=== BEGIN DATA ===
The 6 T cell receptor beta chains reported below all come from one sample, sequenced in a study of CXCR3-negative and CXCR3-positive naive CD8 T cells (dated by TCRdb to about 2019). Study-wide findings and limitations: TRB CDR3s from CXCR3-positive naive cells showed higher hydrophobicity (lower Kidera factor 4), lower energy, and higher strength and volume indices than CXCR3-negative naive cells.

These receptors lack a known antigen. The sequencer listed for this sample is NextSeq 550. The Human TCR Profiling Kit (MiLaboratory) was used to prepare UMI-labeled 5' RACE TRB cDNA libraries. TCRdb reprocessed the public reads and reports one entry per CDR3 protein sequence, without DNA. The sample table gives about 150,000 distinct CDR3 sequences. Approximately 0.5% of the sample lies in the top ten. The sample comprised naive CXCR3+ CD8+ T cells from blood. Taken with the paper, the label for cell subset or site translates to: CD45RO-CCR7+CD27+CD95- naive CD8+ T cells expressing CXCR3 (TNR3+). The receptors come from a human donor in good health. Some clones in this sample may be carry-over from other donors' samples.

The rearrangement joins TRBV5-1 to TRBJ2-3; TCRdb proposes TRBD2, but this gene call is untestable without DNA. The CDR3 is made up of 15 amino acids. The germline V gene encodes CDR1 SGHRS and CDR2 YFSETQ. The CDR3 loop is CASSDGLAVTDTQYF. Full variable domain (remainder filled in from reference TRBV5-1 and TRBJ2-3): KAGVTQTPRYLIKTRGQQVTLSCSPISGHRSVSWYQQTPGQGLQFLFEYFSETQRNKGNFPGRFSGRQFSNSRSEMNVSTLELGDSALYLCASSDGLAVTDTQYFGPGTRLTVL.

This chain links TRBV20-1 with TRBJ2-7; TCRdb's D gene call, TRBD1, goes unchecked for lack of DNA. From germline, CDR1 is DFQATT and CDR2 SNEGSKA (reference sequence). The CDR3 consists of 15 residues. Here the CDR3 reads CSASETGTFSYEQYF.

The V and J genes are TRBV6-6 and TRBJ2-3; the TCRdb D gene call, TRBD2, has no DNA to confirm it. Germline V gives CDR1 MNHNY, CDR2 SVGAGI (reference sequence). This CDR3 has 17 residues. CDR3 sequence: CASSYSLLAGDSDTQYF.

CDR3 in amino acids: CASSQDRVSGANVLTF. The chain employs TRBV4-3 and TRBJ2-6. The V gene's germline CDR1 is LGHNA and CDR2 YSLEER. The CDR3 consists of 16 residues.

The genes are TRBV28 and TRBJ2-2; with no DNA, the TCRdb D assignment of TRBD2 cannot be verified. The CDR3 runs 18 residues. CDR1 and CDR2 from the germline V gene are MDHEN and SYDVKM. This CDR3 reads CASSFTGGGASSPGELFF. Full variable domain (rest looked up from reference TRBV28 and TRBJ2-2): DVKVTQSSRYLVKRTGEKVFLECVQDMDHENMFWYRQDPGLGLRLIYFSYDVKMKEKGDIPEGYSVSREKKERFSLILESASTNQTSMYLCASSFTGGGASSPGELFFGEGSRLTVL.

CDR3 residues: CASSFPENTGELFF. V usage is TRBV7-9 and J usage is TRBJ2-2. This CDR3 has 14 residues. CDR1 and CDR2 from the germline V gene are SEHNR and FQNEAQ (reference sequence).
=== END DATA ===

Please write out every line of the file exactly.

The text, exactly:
The 6 T cell receptor beta chains reported below all come from one sample, sequenced in a study of CXCR3-negative and CXCR3-positive naive CD8 T cells (dated by TCRdb to about 2019). Study-wide findings and limitations: TRB CDR3s from CXCR3-positive naive cells showed higher hydrophobicity (lower Kidera factor 4), lower energy, and higher strength and volume indices than CXCR3-negative naive cells.

These receptors lack a known antigen. The sequencer listed for this sample is NextSeq 550. The Human TCR Profiling Kit (MiLaboratory) was used to prepare UMI-labeled 5' RACE TRB cDNA libraries. TCRdb reprocessed the public reads and reports one entry per CDR3 protein sequence, without DNA. The sample table gives about 150,000 distinct CDR3 sequences. Approximately 0.5% of the sample lies in the top ten. The sample comprised naive CXCR3+ CD8+ T cells from blood. Taken with the paper, the label for cell subset or site translates to: CD45RO-CCR7+CD27+CD95- naive CD8+ T cells expressing CXCR3 (TNR3+). The receptors come from a human donor in good health. Some clones in this sample may be carry-over from other donors' samples.

The rearrangement joins TRBV5-1 to TRBJ2-3; TCRdb proposes TRBD2, but this gene call is untestable without DNA. The CDR3 is made up of 15 amino acids. The germline V gene encodes CDR1 SGHRS and CDR2 YFSETQ. The CDR3 loop is CASSDGLAVTDTQYF. Full variable domain (remainder filled in from reference TRBV5-1 and TRBJ2-3): KAGVTQTPRYLIKTRGQQVTLSCSPISGHRSVSWYQQTPGQGLQFLFEYFSETQRNKGNFPGRFSGRQFSNSRSEMNVSTLELGDSALYLCASSDGLAVTDTQYFGPGTRLTVL.

This chain links TRBV20-1 with TRBJ2-7; TCRdb's D gene call, TRBD1, goes unchecked for lack of DNA. From germline, CDR1 is DFQATT and CDR2 SNEGSKA (reference sequence). The CDR3 consists of 15 residues. Here the CDR3 reads CSASETGTFSYEQYF.

The V and J genes are TRBV6-6 and TRBJ2-3; the TCRdb D gene call, TRBD2, has no DNA to confirm it. Germline V gives CDR1 MNHNY, CDR2 SVGAGI (reference sequence). This CDR3 has 17 residues. CDR3 sequence: CASSYSLLAGDSDTQYF.

CDR3 in amino acids: CASSQDRVSGANVLTF. The chain employs TRBV4-3 and TRBJ2-6. The V gene's germline CDR1 is LGHNA and CDR2 YSLEER. The CDR3 consists of 16 residues.

The genes are TRBV28 and TRBJ2-2; with no DNA, the TCRdb D assignment of TRBD2 cannot be verified. The CDR3 runs 18 residues. CDR1 and CDR2 from the germline V gene are MDHEN and SYDVKM. This CDR3 reads CASSFTGGGASSPGELFF. Full variable domain (rest looked up from reference TRBV28 and TRBJ2-2): DVKVTQSSRYLVKRTGEKVFLECVQDMDHENMFWYRQDPGLGLRLIYFSYDVKMKEKGDIPEGYSVSREKKERFSLILESASTNQTSMYLCASSFTGGGASSPGELFFGEGSRLTVL.

CDR3 residues: CASSFPENTGELFF. V usage is TRBV7-9 and J usage is TRBJ2-2. This CDR3 has 14 residues. CDR1 and CDR2 from the germline V gene are SEHNR and FQNEAQ (reference sequence).